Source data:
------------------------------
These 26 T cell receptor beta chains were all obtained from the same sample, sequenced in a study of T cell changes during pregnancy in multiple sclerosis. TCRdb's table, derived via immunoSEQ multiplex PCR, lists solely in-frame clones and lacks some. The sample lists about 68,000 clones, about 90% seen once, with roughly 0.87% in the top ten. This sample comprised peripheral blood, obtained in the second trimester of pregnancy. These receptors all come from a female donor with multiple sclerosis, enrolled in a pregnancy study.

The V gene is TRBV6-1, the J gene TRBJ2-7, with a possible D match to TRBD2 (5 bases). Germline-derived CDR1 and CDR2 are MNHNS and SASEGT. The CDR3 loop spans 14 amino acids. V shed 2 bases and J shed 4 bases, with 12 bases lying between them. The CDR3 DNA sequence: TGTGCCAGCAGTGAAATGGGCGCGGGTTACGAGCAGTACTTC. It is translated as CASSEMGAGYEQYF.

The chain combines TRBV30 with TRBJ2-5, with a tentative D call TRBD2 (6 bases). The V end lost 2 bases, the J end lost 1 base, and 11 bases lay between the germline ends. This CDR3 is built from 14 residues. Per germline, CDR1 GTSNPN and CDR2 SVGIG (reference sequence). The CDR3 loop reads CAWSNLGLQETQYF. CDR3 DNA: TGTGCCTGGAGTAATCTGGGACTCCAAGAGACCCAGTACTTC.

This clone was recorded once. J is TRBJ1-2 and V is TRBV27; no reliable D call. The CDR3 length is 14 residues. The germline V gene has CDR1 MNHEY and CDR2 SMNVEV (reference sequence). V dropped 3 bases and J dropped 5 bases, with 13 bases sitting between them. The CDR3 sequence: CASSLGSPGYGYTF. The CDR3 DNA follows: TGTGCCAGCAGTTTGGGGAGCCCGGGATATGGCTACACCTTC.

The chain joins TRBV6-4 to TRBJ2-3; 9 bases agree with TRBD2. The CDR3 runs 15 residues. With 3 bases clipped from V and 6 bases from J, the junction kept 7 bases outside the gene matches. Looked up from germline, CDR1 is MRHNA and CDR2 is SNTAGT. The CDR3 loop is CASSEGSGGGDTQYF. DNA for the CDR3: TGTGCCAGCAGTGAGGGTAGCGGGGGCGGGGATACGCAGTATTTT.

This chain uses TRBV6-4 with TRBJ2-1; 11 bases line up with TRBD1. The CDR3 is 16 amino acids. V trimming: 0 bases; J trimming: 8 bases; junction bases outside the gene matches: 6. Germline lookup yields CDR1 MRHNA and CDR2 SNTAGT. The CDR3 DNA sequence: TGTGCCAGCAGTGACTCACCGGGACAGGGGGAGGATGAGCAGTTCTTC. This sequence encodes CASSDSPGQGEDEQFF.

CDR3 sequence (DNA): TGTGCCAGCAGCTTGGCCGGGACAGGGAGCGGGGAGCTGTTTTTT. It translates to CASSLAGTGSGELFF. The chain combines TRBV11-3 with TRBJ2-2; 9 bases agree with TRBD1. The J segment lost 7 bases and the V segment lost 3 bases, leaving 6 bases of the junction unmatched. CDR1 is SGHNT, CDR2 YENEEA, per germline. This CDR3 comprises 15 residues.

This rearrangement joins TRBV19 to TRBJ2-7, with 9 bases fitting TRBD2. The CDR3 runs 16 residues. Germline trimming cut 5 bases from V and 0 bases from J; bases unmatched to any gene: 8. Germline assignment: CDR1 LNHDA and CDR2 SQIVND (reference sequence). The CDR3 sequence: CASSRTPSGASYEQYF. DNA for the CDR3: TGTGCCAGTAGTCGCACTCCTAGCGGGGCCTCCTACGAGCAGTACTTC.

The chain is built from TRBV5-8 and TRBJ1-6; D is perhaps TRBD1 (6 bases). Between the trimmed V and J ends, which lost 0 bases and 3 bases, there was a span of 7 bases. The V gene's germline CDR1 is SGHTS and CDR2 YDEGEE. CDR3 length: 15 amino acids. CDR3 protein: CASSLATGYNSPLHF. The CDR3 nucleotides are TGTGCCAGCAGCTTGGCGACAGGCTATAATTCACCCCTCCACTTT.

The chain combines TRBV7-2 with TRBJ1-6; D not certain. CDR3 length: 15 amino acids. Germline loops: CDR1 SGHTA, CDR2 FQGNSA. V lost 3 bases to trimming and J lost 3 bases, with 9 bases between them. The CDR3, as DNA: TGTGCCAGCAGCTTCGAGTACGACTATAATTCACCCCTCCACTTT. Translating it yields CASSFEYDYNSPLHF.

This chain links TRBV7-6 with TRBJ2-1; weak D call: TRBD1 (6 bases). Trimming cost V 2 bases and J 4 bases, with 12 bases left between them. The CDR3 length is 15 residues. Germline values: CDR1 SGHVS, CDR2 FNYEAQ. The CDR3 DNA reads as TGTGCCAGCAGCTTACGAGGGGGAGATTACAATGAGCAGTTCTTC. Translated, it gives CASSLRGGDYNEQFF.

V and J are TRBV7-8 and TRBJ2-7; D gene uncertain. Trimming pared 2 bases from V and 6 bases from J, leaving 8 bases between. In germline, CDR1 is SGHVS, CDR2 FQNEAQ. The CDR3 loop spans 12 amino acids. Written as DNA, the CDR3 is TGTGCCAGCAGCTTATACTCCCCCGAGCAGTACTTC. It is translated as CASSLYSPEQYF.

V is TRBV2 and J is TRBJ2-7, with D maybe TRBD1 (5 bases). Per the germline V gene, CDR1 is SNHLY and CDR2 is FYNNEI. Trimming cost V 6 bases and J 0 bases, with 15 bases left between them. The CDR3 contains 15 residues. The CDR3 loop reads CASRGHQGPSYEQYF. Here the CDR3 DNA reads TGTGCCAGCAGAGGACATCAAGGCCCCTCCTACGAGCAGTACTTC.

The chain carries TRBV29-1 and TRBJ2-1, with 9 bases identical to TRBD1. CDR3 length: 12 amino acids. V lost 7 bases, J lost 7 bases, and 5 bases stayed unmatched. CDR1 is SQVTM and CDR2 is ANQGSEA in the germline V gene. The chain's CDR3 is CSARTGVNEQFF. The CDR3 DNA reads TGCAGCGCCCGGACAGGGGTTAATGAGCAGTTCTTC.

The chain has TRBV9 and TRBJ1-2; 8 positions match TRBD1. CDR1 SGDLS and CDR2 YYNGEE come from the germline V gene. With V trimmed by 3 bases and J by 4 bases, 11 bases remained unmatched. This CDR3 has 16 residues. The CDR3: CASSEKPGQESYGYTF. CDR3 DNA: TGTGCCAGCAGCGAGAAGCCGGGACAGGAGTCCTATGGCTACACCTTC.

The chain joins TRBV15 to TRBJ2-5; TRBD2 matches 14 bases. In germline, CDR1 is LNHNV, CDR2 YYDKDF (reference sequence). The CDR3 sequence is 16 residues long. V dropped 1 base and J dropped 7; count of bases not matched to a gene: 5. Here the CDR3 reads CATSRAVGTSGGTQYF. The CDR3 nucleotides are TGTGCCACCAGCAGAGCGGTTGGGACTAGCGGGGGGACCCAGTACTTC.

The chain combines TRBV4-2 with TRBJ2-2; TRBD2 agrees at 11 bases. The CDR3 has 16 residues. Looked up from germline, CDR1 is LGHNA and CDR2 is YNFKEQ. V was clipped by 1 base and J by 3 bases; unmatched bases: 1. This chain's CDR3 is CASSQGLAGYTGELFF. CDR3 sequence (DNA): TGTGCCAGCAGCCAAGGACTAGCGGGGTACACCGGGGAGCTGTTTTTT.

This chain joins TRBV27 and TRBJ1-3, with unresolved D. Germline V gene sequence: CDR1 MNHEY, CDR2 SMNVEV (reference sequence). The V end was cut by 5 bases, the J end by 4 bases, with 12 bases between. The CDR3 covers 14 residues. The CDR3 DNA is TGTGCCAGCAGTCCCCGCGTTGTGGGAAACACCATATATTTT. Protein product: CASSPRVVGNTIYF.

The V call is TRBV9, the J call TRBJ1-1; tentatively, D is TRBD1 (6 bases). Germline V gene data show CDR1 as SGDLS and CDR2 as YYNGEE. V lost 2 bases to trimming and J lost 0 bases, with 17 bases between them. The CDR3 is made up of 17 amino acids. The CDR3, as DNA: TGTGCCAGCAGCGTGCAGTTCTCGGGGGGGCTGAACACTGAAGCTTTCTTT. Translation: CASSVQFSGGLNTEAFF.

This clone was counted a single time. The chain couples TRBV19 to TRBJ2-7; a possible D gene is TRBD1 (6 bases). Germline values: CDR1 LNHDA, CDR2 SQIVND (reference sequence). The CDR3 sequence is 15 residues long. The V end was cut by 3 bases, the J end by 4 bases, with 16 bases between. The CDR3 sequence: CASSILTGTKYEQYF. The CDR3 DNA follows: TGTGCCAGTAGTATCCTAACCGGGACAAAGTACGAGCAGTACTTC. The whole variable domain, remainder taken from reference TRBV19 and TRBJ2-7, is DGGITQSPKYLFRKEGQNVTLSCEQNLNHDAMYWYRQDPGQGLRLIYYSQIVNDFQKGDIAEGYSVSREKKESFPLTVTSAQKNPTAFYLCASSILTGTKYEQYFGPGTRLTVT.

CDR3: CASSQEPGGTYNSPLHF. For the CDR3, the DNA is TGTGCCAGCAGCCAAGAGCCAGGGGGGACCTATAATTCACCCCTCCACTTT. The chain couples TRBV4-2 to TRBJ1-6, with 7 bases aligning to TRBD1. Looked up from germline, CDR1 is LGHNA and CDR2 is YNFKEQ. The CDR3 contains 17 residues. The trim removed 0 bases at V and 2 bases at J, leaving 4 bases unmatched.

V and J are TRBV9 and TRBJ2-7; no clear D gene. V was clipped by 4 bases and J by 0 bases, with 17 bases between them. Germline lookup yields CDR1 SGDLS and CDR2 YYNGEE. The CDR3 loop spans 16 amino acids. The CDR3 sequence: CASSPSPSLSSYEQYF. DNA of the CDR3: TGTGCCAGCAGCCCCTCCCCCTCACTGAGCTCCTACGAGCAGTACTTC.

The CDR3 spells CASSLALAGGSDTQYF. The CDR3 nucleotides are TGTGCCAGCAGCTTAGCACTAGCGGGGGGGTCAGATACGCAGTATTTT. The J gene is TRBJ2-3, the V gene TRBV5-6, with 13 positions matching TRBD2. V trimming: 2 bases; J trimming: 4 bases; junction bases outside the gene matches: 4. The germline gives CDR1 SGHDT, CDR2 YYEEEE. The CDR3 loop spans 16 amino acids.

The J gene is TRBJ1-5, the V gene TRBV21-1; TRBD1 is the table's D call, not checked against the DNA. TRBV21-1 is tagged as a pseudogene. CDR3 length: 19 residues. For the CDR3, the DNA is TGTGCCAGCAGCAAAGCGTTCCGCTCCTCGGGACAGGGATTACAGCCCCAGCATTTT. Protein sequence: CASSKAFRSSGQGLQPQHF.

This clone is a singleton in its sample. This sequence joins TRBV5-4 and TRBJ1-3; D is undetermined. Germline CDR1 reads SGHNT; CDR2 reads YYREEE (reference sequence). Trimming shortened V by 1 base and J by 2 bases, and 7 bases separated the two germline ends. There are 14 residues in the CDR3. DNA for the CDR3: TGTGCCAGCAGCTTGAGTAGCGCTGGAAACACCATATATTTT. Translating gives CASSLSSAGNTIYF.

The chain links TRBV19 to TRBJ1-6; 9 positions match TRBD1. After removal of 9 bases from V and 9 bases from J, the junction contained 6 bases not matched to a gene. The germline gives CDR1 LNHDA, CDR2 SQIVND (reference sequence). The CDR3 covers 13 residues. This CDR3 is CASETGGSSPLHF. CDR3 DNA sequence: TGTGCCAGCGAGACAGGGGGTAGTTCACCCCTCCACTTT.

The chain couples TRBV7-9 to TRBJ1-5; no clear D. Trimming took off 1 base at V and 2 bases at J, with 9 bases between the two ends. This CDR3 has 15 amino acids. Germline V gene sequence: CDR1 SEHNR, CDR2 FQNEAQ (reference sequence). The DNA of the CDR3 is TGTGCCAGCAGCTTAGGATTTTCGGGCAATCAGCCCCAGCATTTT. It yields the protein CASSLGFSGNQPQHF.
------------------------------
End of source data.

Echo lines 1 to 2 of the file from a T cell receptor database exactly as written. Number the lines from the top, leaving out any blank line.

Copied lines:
These 26 T cell receptor beta chains were all obtained from the same sample, sequenced in a study of T cell changes during pregnancy in multiple sclerosis. TCRdb's table, derived via immunoSEQ multiplex PCR, lists solely in-frame clones and lacks some. The sample lists about 68,000 clones, about 90% seen once, with roughly 0.87% in the top ten. This sample comprised peripheral blood, obtained in the second trimester of pregnancy. These receptors all come from a female donor with multiple sclerosis, enrolled in a pregnancy study.

The V gene is TRBV6-1, the J gene TRBJ2-7, with a possible D match to TRBD2 (5 bases). Germline-derived CDR1 and CDR2 are MNHNS and SASEGT. The CDR3 loop spans 14 amino acids. V shed 2 bases and J shed 4 bases, with 12 bases lying between them. The CDR3 DNA sequence: TGTGCCAGCAGTGAAATGGGCGCGGGTTACGAGCAGTACTTC. It is translated as CASSEMGAGYEQYF.